I'm currently running NOP on a Z80A cpu. All it does it flash some led, I expected it to flash 1 by 1. The led are place from address 16-0
Algimantas's answer is partly correct - the pins will begin to count in binary as these represent the 16-bit program counter (PC). But they also present an 8-bit I register, and 8-bit Refresh (R) counter. Thus there is a different pattern on the upper 8 address lines than the "expected" straight binary pattern.
There are two things going on, an opcode fetch, and a refresh cycle. The LEDS are actually showing the contents of the PC register followed by the I register on the upper 8 bits of the address bus and R is on the bottom 8 bits. It is further complicated by the length of the different registers.
More detailed explanation: The Z80 fetches opcodes with a a cycle named "M1" which is 4 clocks long. The PC is presented on the LED's during clock cycles T1 and T2. A refresh cycle also occurs during T3 and T4 of all M1 cycles. In T3 and T4, the address pins present the contents of the 8-bit I register (interrupt page register) on the upper 8 bits, and the lower 8 bits is the R-register that also increments after each opcode fetch.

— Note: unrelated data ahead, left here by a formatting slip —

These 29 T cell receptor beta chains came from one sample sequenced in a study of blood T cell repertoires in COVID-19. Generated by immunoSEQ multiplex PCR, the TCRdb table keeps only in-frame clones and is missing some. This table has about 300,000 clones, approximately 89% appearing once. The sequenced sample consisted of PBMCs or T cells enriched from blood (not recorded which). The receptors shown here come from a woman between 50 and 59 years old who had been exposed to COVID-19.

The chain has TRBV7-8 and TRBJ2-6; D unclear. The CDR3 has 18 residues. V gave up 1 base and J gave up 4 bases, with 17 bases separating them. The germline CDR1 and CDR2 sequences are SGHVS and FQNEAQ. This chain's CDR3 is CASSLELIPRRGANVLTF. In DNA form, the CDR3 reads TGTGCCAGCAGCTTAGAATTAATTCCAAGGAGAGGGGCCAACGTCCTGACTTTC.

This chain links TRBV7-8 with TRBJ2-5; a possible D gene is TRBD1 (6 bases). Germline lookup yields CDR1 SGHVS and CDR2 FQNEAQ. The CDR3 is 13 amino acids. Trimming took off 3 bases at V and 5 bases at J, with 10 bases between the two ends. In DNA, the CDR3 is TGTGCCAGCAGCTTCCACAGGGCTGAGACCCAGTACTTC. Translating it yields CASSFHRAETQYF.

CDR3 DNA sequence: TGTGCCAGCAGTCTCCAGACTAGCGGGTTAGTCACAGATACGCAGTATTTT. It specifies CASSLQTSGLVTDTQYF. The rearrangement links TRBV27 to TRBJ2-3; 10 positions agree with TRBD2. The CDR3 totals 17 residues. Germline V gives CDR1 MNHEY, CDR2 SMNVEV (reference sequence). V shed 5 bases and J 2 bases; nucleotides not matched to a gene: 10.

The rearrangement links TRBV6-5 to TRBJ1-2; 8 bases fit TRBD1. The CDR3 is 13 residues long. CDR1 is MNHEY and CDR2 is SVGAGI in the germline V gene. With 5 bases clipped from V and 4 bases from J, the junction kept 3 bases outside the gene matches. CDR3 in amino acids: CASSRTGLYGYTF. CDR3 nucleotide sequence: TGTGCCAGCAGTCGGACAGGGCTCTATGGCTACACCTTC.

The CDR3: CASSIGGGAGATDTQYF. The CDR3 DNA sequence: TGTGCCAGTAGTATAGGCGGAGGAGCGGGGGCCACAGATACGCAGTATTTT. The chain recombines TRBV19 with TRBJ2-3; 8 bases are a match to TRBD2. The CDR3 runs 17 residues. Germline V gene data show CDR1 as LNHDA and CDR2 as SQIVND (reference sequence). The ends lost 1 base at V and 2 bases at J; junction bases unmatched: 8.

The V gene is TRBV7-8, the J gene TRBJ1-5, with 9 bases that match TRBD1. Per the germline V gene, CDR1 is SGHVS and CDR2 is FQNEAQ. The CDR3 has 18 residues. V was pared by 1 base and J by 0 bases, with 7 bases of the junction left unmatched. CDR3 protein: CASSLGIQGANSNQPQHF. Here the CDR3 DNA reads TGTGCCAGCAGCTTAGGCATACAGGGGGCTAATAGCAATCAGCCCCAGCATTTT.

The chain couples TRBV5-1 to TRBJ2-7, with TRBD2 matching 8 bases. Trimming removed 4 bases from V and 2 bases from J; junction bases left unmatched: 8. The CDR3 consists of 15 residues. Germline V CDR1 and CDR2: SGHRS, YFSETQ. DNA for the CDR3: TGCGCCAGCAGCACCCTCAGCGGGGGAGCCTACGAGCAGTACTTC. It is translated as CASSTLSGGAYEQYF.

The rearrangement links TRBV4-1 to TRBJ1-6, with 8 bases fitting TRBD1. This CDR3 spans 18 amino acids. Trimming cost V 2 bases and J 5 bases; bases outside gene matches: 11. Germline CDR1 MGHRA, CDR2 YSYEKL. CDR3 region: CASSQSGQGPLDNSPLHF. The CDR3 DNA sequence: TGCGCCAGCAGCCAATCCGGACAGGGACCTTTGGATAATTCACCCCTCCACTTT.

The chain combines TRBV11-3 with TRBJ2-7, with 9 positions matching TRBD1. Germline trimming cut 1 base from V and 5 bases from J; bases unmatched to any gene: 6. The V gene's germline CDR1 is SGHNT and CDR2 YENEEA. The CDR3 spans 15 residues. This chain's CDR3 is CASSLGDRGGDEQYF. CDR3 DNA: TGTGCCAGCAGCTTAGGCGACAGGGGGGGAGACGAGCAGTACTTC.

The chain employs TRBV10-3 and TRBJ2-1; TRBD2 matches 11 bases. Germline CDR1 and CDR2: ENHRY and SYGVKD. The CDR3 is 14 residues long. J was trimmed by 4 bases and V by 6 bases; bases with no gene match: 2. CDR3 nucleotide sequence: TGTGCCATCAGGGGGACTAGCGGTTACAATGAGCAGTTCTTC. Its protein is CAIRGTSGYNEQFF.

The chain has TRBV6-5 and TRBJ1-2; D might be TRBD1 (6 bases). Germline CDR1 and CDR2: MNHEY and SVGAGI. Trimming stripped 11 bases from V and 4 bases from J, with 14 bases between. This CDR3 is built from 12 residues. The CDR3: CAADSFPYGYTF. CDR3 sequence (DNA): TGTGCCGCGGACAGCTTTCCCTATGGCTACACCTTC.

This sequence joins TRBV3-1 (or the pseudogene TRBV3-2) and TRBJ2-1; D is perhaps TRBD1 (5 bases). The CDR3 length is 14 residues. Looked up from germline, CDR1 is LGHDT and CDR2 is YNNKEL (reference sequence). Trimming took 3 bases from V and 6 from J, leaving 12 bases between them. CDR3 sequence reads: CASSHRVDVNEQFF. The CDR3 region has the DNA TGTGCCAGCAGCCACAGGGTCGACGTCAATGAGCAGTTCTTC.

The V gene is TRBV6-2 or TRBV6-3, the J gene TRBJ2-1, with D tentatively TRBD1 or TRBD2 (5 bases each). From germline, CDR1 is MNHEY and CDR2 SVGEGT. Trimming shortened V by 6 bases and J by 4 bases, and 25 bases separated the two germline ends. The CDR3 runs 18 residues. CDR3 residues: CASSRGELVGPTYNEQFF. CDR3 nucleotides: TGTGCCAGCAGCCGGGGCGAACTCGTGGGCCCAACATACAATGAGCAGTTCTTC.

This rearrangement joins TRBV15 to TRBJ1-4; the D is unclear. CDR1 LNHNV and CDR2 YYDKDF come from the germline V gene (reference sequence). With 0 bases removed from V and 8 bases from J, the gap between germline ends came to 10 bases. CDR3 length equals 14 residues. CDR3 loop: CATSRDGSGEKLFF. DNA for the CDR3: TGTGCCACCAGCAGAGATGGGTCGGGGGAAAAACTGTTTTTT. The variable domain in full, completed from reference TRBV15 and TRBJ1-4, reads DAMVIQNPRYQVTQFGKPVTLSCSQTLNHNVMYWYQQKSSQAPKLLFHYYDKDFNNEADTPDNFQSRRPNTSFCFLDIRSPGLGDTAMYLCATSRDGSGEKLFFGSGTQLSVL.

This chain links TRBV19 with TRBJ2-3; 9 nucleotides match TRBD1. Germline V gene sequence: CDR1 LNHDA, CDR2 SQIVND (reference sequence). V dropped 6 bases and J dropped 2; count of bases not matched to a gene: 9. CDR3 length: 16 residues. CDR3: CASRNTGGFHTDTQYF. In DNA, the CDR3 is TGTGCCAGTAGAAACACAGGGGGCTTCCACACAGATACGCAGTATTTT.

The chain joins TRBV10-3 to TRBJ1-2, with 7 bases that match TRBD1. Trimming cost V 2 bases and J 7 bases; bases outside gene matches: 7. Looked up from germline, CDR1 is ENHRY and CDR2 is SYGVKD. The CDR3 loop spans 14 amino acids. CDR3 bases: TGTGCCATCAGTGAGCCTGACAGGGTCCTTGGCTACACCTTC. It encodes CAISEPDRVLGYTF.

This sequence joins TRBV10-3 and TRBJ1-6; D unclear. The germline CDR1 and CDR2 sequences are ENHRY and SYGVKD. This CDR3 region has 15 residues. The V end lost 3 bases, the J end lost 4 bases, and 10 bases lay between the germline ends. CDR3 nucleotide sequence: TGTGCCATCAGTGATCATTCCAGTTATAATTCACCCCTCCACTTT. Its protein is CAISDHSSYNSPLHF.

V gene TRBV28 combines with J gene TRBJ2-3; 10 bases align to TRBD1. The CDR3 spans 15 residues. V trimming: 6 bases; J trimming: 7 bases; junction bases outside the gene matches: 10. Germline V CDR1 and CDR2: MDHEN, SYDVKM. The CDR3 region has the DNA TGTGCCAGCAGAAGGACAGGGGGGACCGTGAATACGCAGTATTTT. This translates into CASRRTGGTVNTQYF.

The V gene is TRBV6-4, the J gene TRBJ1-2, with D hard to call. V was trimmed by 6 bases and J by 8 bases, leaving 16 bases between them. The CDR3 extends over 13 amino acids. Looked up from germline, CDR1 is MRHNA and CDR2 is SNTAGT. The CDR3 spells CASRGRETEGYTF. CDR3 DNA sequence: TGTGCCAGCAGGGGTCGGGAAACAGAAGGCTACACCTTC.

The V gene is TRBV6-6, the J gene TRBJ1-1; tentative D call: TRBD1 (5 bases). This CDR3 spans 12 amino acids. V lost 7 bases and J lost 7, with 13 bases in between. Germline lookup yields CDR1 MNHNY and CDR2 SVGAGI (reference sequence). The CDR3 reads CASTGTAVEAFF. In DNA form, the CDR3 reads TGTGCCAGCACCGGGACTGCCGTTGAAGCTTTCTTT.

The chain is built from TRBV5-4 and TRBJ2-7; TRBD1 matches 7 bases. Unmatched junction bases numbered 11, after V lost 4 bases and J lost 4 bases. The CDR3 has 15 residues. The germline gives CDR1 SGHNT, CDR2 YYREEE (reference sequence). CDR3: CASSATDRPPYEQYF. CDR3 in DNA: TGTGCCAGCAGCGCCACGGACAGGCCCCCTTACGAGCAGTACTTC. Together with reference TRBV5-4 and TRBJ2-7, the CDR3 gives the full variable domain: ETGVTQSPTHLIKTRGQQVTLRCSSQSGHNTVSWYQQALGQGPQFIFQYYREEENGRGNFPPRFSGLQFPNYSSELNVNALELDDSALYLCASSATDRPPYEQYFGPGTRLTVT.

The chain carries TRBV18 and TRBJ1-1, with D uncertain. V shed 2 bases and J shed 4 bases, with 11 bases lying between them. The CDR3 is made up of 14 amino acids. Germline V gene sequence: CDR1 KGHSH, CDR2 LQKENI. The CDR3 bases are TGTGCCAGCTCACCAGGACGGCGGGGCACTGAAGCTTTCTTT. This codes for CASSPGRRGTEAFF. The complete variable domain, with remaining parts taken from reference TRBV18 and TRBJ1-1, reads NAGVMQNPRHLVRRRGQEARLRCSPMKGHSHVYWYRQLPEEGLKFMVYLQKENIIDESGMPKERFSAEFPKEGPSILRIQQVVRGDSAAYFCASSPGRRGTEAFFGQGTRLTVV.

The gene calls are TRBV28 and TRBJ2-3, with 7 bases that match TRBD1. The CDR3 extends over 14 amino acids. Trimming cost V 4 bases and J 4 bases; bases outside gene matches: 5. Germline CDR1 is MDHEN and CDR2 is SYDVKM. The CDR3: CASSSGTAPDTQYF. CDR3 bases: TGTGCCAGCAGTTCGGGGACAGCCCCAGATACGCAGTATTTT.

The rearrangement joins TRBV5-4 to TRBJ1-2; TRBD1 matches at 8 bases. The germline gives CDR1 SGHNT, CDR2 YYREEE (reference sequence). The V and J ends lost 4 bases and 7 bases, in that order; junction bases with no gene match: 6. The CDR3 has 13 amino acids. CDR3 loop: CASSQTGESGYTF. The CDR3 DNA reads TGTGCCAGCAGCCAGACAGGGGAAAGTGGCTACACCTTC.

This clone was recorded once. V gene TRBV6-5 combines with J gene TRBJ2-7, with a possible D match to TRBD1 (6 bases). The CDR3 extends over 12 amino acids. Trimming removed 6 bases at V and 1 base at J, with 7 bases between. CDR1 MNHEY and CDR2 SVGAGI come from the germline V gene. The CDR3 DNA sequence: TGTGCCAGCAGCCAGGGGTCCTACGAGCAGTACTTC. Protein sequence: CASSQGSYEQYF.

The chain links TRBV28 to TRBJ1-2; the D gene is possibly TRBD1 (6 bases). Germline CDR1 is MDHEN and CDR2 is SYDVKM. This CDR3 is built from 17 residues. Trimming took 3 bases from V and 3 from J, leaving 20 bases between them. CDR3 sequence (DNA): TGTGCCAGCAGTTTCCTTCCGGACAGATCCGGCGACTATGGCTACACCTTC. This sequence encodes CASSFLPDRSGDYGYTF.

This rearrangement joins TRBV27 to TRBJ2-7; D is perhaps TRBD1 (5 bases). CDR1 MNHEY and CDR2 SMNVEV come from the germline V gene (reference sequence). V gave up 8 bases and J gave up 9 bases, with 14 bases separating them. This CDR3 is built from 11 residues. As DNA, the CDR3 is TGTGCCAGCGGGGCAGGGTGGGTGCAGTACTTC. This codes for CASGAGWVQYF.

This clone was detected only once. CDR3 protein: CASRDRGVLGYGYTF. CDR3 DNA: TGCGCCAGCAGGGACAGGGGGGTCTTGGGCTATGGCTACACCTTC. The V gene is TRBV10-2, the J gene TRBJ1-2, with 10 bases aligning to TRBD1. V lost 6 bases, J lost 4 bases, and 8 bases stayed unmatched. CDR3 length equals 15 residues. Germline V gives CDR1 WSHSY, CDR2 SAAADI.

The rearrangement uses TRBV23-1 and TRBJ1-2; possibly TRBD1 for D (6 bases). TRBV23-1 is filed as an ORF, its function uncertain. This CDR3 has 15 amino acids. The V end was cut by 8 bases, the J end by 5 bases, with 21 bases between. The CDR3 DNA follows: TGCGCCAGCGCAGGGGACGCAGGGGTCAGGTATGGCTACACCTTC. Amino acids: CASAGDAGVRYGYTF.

The R and I registers will start at 00 and the Z80 PC will start at 00000 on reset. For the first 256 (Edit: actually 128) cycles, the LED will show the I + Refresh and the PC RAM memory addresses in perfect sync.
But at cycle 128 (0x080), the pattern will change. The Refresh register will have wrapped around back to 0x00, so the pattern will change as shown below
Address bits in Hex:
0x0000 M1 cycle (opcode fetch) 0x0000 Refresh cycle is made from I (00) + R (00) 0x0001 M1 cycle (opcode fetch) 0x0001 R 0x0002 M1 cycle (opcode fetch) 0x0002 R <and so on...> 0x007f M1 cycle (opcode fetch) 0x007f R they both still match. 0x0080 M1 cycle (opcode fetch) 0x0000 R <=- refresh register has wrapped around 0x0081 M1 <= but the Program Counter does not. 0x0001 R <= refresh is now at a count of 1 0x0081 M1 <= but the Program Counter = 0x81 <and so on...>
The LEDs show individual bits of address that is currently accessed. This is a binary representation and each combination of on/off LEDs corresponds to different address.
Since you are giving it a hardwired NOP instruction, the address grows sequentially like this:
0000 0000 0000 0000 0000 0000 0000 0001 0000 0000 0000 0010 0000 0000 0000 0011 <and so on...> 1111 1111 1111 1111
After that it rolls over back to all zeros. If you gave it some real code that does something, the LEDs would not grow sequentially due to branches in code. They would also show memory addresses being accessed for reading or writing.